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Resolved: Look Less

Ron Wayne, 2:13 am ET

TOO MUCH FREE TIME, coupled with easy access to the internet, create a problem for this retiree. I obsessively check my IRA at least once—and often several times—each day.

I retired two years early with an above-average Social Security payment and a decent state pension, but not a whole lot in my IRA, which is my only retirement savings. Experts say I need much more, but a job loss in my late 50s, and the inability to find an equivalent position in my field and at the same pay level, have left me far behind where I’d hoped to be.

My account is like my baby. I want to make sure it stays healthy and grows. But there’s not much I can do most days, as the markets gyrate up and down.

I don’t actually make frequent changes. I know investing is for the long haul, but when you’re age 65, the road might be short. I look at the many mutual funds and individual stocks, and ponder my choices. Here’s what the software tells me:

  • My stock holdings have drifted higher than my target allocation.
  • The “style” of my stock holdings looks pretty similar to a benchmark that follows the U.S. stock market.
  • The “style” of my bond holdings appears pretty similar to a benchmark that follows the U.S. investment-grade bond market.
  • The portfolio doesn’t appear to be too heavily weighted in the stocks or bonds of any one company.

I need to learn to trust my decisions and let go of this IRA babysitting. It’s my New Year’s resolution to end this obsession and check the account no more than once a day, if that.

It has become almost a hobby to find and research investments. Admittedly, that can be enjoyable. But it’s time for a new hobby—one that’s less stressful.

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Richard Gore
Richard Gore
4 months ago

I have the exact same problem and the same resolution. I enjoy every aspect of researching companies for my investment portfolio. However, I have noticed over the years that my biggest mistakes has been selling my winners to early. Hence, I believe my returns would be enhanced by some benign neglect.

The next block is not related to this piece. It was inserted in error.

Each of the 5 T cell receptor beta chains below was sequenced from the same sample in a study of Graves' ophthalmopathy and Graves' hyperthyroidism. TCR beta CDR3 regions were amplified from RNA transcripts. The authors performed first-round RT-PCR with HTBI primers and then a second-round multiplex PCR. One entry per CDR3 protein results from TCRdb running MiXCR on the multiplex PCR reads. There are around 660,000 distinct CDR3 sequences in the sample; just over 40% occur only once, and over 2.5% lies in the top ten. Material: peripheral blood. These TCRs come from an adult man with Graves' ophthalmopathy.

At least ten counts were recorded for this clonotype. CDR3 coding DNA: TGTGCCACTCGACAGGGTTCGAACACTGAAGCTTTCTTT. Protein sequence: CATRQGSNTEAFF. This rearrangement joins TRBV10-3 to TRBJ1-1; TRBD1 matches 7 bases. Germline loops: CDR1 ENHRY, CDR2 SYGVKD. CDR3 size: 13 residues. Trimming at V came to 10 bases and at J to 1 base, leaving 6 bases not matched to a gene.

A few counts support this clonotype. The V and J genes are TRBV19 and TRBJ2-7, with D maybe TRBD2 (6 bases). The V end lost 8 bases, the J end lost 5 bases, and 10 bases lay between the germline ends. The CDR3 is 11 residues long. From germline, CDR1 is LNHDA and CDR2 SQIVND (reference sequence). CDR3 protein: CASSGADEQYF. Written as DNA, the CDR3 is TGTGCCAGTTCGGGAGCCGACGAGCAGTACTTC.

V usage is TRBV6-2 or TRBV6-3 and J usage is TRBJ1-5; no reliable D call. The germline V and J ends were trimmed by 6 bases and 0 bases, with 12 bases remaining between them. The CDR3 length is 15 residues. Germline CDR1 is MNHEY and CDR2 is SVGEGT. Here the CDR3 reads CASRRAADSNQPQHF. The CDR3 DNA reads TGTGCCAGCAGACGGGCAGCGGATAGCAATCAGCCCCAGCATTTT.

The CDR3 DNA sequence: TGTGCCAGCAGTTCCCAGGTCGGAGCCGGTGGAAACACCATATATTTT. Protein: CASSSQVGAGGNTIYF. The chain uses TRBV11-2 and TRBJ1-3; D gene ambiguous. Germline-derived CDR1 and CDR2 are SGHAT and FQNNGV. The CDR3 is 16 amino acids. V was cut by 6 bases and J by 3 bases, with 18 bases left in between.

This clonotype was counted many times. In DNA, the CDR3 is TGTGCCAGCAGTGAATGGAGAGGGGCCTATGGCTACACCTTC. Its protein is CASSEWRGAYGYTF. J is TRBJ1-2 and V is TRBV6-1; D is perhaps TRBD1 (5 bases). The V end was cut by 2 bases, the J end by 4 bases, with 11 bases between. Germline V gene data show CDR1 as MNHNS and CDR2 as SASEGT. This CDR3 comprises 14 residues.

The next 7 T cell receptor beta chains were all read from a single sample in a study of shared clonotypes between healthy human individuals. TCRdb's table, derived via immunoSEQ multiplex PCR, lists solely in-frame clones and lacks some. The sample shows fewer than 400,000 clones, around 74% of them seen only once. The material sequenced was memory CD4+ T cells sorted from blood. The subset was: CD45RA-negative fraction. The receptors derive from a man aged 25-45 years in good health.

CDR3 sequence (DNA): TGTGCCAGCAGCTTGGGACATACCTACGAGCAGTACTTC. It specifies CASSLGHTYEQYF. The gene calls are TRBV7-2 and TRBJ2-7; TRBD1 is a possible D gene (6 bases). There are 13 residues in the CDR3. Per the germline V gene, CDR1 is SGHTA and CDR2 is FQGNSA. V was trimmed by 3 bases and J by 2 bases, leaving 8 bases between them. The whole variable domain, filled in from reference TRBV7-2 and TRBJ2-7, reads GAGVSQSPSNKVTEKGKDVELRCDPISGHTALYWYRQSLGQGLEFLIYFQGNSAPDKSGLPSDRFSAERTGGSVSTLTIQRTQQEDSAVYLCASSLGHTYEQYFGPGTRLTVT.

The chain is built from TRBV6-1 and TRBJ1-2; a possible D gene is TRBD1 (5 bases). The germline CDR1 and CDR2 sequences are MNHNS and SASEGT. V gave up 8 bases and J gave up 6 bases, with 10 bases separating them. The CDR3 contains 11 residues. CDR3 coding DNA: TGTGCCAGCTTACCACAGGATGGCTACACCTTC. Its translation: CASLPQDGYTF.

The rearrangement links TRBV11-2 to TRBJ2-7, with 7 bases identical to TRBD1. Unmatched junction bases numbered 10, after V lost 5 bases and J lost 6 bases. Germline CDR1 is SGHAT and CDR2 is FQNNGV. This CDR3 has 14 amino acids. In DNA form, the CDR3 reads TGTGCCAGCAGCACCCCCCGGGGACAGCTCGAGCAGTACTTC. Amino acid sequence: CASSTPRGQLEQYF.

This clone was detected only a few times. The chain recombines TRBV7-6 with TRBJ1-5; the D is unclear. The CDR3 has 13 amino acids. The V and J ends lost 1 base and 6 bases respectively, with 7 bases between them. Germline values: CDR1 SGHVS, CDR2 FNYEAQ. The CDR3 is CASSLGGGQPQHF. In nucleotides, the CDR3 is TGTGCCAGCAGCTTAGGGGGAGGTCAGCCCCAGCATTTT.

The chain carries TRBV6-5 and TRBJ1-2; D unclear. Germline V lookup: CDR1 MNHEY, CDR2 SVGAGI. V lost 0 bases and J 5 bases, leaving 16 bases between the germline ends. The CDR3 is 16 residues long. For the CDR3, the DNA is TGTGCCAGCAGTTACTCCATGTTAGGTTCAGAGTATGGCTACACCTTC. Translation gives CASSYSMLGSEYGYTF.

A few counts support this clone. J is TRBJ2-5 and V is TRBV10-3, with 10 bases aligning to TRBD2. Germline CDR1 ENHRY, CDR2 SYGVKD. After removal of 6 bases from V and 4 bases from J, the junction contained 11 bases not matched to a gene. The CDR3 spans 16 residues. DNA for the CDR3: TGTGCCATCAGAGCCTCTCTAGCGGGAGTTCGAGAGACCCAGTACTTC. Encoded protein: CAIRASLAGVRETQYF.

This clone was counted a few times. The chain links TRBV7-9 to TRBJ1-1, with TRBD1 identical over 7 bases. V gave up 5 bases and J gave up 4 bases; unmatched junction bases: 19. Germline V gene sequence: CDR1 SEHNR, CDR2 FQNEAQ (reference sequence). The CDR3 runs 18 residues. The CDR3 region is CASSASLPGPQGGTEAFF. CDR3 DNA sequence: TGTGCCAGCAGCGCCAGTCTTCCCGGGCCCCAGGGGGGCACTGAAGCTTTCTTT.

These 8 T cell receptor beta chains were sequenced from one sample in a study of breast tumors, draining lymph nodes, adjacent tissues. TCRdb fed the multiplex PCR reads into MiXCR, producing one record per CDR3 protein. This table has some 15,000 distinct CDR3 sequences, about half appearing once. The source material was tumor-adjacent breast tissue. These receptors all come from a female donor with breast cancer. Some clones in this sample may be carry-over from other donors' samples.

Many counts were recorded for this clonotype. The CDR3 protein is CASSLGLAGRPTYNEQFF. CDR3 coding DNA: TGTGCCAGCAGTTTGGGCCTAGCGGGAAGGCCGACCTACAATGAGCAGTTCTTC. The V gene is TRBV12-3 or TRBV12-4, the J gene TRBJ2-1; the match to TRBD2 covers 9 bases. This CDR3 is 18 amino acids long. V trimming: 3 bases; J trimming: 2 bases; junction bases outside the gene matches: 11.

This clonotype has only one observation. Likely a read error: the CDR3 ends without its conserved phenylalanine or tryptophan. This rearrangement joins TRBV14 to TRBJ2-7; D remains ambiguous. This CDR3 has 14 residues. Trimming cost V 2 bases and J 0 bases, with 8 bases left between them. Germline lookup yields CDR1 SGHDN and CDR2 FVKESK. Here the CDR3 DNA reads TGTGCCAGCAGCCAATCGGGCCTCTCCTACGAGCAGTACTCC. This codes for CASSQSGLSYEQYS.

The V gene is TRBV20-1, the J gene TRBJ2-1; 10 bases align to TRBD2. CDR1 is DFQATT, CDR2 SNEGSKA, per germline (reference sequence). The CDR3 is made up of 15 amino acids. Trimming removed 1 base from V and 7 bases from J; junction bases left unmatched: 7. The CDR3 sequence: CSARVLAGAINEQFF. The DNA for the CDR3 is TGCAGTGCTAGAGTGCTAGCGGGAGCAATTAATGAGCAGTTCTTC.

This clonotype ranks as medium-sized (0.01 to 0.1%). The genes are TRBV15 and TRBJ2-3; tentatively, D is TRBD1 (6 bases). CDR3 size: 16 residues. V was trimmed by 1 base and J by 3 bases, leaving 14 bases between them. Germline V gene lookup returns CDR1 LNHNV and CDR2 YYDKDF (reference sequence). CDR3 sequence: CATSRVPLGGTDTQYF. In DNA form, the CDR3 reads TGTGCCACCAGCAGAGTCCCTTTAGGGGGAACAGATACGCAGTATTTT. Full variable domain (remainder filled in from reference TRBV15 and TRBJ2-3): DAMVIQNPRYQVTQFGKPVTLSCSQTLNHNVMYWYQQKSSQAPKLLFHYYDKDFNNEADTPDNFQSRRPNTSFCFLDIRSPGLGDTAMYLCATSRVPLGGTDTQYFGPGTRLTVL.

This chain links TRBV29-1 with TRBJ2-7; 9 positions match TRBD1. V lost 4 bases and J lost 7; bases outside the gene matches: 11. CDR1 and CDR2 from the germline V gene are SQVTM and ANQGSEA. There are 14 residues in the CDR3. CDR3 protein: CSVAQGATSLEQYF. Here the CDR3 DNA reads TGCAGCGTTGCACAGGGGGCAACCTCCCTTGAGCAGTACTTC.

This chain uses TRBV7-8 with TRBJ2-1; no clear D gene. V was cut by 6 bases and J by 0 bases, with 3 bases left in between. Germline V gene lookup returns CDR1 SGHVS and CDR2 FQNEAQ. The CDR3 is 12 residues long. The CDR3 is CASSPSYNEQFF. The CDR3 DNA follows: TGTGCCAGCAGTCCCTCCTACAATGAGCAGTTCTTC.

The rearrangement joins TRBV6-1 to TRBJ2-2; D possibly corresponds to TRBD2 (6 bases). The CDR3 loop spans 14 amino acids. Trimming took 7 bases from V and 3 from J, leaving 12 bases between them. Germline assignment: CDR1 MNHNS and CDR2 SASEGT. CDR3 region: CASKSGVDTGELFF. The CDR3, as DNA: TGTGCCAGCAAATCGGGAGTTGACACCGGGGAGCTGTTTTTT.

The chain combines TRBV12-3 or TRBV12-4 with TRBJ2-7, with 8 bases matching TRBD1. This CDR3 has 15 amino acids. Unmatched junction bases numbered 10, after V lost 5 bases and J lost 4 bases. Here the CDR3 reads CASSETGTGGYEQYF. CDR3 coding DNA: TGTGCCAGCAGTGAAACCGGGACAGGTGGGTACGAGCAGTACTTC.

Of course, the problem is breaking ingrained habits. My solution is to find a new hobby and that is also both challenging and enjoyable and to take the place of my investment monitoring. I’ve started an online chemistry course to keep me distracted during the transition.

I wish you the best with your resolution!

BriA
BriA
4 months ago

I stumbled across one of your articles today, and it brought me to this one. Having survivied a very similar scenario (it is happening everywhere), I began to feel much better when I realized that my state annuity, which gives me a guaranteed monthly amount, was the equivalent of having $800K invested in the stock market, being drawn upon for that same monthly amount. Who knew?! However, no matter what happens in the stock market (which could tank at any time, as we have all experienced at least twice, both in 1999, and 2008, and now overdue for the next “tanking”), it is possible that we might be better off with the state annuity. Just saying … I do think you will achieve your goal of being debt free; you are doing all of the right things from a frugal/wise approach. * At this point, I and many “real” financial advisors, will assure you that it is fine for you to tell your children to pay for the remainder of their education, etc., because that is your gift to them in several ways, 1) they learn to be self-sufficient and they are young enough to clear that debt while you are not; 2) and you will be able to sustain yourself as you grow older, without putting a financial burden on them in the future, when they are growing their own families, trying to buy their own house, etc. That action is the loving thing to do as a good parent. Do it without feeling guilty. * So that your beloveds do not end up where we did due to financial ignorance, have them read Trent Hamm’s article, $15 Retirement Plan (Google it). The information in that article is one of the very few times that something that “looks too good to be true,” is actually true. I could really have benefited from this knowledge in my 20s! * Best wishes to you. You cannot control the future, but you are being wise now, instead of throwing up your hands and not doing anything. Good for you!